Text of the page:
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Tornado cleanup begins in Oklahoma

  • Story Highlights
  • NEW: Cleanup begins after tornadoes reaching 170 mph tear through Oklahoma
  • Storms rip off roofs, scatter sheets of metal, other debris
  • Hardest hit is Lone Grove, about 90 miles south of the capital, Oklahoma City
  • Resident says post office is gone and a church is damaged
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LONE GROVE, Oklahoma (CNN) -- A scene of devastation emerged Wednesday as circling helicopters broadcast images of housing developments smashed by tornadoes and severe storms that killed at least eight people in south-central Oklahoma Tuesday.

A car is severely damaged in the wake of a tornado Tuesday night in Oklahoma.

Rescue personnel search for potential trapped victims Wednesday in Lone Grove, Oklahoma.

Storms ripped roofs off several homes and left twisted metal and other debris scattered across the area.

Firefighters and emergency personnel were working with distressed residents.

"It just happened really quickly. The sky darkened up and turned really, really green," truck driver Bruce Mundy told CNN from a truck stop in Oklahoma City early Wednesday morning. Video Watch aerial footage of destruction »

"It was just, like, one after another. As soon as you get calmed down there were more," he said.

The storms had moved out of the state Wednesday morning after at least three tornadoes touched down in central and southern Oklahoma Tuesday, the National Weather Service said Wednesday.

The one that hit Lone Grove at about 7:30 p.m. had an intensity of EF4 and winds of around 170 mph.

The Enhanced Fujita scale measures the intensity of a tornado and its wind speeds based on the type of damage caused and rates it between EF0 and EF5.

The first tornado, which hit Edmond between 2:30 p.m. and 3 p.m., had an intensity ranging between EF0 and EF2, the NWS said. The service has not been able to determine an intensity for another tornado that hit near Langston about an hour later.

In the aftermath of the storms, authorities acknowledged a heavy task ahead as emergency personnel and private citizens began the cleanup effort. Are you there? Share photos, video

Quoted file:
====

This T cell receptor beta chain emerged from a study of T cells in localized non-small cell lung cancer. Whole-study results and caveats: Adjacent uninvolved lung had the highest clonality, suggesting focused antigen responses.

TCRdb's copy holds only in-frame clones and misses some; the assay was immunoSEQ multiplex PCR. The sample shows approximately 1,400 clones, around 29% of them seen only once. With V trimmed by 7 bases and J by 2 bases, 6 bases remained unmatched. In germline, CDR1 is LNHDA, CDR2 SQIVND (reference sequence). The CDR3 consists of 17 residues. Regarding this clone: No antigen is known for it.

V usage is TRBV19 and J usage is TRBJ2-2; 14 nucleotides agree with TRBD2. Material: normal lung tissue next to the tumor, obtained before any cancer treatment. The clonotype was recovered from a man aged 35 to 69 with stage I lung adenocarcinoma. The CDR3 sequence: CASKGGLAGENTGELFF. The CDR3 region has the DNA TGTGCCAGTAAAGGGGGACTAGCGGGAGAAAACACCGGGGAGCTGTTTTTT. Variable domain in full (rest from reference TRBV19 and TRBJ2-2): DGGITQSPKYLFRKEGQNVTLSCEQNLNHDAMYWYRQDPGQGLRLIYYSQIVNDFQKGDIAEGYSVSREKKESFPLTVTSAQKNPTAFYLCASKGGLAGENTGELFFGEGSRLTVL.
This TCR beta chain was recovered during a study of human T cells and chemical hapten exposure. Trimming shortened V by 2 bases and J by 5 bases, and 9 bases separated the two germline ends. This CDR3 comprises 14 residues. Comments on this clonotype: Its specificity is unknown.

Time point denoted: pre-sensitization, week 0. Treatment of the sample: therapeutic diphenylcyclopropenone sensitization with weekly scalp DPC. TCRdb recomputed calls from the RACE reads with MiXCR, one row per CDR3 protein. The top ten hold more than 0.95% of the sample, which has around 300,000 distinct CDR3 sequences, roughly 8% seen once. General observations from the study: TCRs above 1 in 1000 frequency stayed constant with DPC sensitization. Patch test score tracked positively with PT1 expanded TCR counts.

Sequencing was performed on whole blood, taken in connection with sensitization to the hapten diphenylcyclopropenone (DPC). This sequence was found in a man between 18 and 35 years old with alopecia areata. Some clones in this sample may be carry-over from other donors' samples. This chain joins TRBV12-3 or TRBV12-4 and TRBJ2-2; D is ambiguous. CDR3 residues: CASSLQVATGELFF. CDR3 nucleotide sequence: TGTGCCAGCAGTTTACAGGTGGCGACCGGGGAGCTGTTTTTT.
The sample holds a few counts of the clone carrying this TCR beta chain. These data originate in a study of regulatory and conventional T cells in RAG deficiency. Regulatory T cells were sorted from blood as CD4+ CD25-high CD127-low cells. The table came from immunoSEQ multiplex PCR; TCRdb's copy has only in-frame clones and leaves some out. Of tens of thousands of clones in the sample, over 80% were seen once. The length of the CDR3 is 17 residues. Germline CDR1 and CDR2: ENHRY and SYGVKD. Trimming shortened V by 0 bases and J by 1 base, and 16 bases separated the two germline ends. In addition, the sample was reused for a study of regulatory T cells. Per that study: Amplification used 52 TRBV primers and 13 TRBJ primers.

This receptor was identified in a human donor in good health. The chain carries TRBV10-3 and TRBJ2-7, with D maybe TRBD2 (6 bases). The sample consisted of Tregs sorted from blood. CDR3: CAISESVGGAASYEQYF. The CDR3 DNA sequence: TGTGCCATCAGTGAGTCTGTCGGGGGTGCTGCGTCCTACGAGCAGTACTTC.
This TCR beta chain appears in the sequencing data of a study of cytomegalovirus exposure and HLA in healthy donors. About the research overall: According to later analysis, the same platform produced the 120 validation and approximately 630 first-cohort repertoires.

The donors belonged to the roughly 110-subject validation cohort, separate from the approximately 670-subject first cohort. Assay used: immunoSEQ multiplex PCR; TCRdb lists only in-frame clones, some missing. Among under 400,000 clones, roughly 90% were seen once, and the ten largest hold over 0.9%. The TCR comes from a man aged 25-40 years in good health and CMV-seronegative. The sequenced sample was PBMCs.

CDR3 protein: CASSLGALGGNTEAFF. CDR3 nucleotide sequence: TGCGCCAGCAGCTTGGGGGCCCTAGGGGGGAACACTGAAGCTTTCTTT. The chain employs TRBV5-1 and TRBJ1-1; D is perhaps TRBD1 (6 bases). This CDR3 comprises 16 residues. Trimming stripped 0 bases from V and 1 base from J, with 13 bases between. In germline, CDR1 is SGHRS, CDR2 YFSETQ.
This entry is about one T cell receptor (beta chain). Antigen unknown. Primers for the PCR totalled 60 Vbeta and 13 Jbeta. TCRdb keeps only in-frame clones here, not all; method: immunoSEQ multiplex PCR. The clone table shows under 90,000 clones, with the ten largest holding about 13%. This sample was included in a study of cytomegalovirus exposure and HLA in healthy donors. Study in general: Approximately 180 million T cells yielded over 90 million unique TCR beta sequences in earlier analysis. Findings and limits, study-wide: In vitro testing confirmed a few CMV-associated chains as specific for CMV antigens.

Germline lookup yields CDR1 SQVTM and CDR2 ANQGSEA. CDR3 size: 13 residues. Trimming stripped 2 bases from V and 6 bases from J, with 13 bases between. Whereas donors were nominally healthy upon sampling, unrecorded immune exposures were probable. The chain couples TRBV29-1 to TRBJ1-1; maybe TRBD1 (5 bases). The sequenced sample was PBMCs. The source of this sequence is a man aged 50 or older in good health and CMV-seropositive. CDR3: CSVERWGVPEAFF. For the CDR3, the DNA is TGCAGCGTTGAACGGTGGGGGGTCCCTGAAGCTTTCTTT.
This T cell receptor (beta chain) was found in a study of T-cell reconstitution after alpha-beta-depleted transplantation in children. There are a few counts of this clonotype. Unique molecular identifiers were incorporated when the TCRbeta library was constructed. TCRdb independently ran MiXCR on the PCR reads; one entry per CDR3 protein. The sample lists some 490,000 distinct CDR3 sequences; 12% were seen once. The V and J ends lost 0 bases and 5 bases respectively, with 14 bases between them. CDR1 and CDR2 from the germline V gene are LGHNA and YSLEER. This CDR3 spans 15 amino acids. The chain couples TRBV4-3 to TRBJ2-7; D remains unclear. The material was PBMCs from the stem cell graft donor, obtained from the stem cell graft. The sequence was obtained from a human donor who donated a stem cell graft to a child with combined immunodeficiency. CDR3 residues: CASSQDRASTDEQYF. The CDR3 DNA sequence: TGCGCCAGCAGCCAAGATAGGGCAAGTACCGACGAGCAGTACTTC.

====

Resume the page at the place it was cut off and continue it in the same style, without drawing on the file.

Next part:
"We're just trying to get stuff in people's hands," store owner Matt Wilson told CNN while handing out pry bars and flashlights to residents at his hardware store in Lone Grove, where heavy damage occurred. "But just about all of Lone Grove is without power."
View a map of where tornadoes touched down »

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Lone Grove, near the Texas line about 90 miles south of the capital, Oklahoma City, had all of the fatalities and most of the approximately 50 injuries caused by the storms, according to the Oklahoma Department of Emergency Management. Video Watch funnel cloud touch down »

Also hit hard by the storms were the towns of Pawnee and Edmond, both north of the capital.

Dramatic television footage of one storm showed large funnel clouds that darkened the sky as the storm approached. It mangled homes, snapped trees and crushed cars with debris as it touched down. Video Watch town where tornado leveled buildings »

"The wind started blowing really hard and then died down," a Lone Grove man told CNN affiliate KOCO-TV. Then, "all heck broke loose. I mean, it just broke loose. The whole house shook."

Donetta Singleton, manager of Bill's Fish House in Lone Grove, said one tornado's path took it right past the restaurant. She said the post office was gone and a church was damaged. Lone Grove police said a trailer park was hit. Video Watch post-tornado damage »


Mercy Memorial Health Center in Ardmore, about eight miles east of Lone Grove, received 46 people with injuries -- seven considered major -- after the storms passed, said Shana Hammond, a hospital spokeswoman.

About 6,000 OG&E customers are without power, including nearly 3,500 in Lone Grove, according to a statement released by the Oklahoma Department of Emergency Management on Wednesday.

CNN's Robyn Sidersky contributed to this report.

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